As previously mentioned before I originally came to Ireland to study. For the record, my long-term goal was never to work abroad or even stay in Ireland for longer than the year of my degree. The longer I have lived here though, the more and more people I meet that come to Ireland for a post-graduate degree are typically coming over on a student visa in order to have a visa to live in the EU and possibly find work after to permanently immigrate. I find the plotting of this all to be a bit cheeky, but to each their own. 

Studying for a post-graduate degree in Ireland

A lot of countries (a quick search on Google showed Canada, Australia, and Japan) also offer working holiday visas which allow recent graduates the opportunity to work abroad for typically a year. I believe most of these jobs are in the service industry but it could be a cool (and legal) way to work and live abroad. 

If you already work for a big international company you may be able to transfer to the country of your choice if your company has an office there. I have met Americans from Facebook and IBM that have done this as a way to move abroad. That said, for Ireland specifically, they have also let me know their salaries are lower in Ireland than back home. So, if money is that important to you, I would suggest looking into how much you will be making and cost of living where you are hoping to go. 

I have also seen some people doing Work Away. This is a short-term option and from what I can gather, you aren’t paid much money but help a host in exchange for room and board. Teaching English is another way to live, work, and travel abroad for a year or two too! There are a lot of options out there and these are just a few. 

No, you can’t really just apply for jobs and move over (typically!)

Depending on where you are looking to go, you most likely will be in a situation of not just being able to apply and get hired over someone in that country. You will require a work permit, a visa, and plenty of other fun bureaucratic paperwork. For my work permit, my job had to be posted to the entire EU (that is 28 countries for y’all who aren’t aware) for two weeks as a part of my application to prove that I was the only person who could do the job I have. Think about it, why would they hire YOU over someone that already has the legal right to work in the country? You really need the support of a company to back you up. If you do already work for an international company that transfers you, this will probably be a bit easier for you and fingers crossed they pay your moving and visa costs!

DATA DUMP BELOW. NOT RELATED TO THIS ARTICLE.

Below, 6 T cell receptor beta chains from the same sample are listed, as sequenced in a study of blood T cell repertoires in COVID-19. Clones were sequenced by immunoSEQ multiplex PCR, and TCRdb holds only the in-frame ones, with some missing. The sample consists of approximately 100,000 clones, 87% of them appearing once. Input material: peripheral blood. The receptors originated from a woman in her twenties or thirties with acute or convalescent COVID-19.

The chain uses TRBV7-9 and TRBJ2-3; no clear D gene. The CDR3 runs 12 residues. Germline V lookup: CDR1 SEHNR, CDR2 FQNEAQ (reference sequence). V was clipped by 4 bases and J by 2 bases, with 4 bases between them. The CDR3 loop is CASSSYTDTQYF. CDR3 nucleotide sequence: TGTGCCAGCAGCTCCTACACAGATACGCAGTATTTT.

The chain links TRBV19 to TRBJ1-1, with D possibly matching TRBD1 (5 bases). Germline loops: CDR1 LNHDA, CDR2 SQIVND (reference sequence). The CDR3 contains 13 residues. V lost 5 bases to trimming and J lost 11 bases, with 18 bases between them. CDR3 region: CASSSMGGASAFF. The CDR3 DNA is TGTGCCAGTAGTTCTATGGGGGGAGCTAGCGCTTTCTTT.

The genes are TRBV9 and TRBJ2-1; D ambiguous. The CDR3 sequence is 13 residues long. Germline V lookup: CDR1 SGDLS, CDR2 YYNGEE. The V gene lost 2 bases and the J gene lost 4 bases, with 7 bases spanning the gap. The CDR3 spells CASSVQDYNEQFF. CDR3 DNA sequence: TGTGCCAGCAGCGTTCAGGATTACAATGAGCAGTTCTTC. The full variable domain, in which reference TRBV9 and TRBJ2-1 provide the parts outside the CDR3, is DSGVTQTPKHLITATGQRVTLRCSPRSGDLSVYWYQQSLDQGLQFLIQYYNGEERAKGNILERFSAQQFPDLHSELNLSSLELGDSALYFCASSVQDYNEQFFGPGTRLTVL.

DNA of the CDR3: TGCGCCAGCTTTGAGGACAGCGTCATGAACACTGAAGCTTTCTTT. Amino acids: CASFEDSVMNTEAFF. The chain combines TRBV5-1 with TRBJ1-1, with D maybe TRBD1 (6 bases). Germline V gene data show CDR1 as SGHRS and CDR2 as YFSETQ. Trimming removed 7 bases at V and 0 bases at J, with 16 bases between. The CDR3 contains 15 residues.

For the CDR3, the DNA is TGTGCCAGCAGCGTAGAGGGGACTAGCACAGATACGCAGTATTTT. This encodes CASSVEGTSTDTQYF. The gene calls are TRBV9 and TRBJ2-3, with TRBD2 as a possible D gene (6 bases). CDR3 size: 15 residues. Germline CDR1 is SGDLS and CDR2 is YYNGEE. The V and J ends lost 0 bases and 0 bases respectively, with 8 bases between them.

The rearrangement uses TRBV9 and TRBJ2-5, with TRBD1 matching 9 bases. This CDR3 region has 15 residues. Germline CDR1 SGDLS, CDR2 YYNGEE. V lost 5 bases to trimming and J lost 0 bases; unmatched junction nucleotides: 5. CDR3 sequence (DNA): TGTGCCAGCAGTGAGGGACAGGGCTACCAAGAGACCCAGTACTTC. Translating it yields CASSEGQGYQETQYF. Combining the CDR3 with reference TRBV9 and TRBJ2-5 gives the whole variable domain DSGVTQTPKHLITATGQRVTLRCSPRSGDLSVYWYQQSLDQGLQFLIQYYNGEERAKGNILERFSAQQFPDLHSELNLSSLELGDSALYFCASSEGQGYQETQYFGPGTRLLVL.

It can be done! 

It obviously can be done, I live abroad and plenty of other Americans do too.  I swear, I have not lived in Dublin long, but I have seen such an increase in the number of Americans living here even from when I first moved over. I cannot stress how important it is to understand the complexities of the situation if you are truly considering working abroad. 

Candid Alexandra in the countryside of Ireland

Every immigration story is different and there is no set path for getting there. I know my advice isn’t perfect, but it is the best I have based on my time working abroad and with speaking with others in a similar position. 

One more thing, if you are in the position to be able to move abroad for any reason, I would highly encourage you to do so. All the paperwork, money, and stress are worth it in the end!

As always, if you have any questions on anything mentioned or have a suggestion for a post, you can leave me a comment below, send me a DM on Instagram, message me on Facebook or send me a tweet on Twitter. Don’t forget to follow me on Bloglovin' and Pinterest too!

*all images original to Candid Alexandra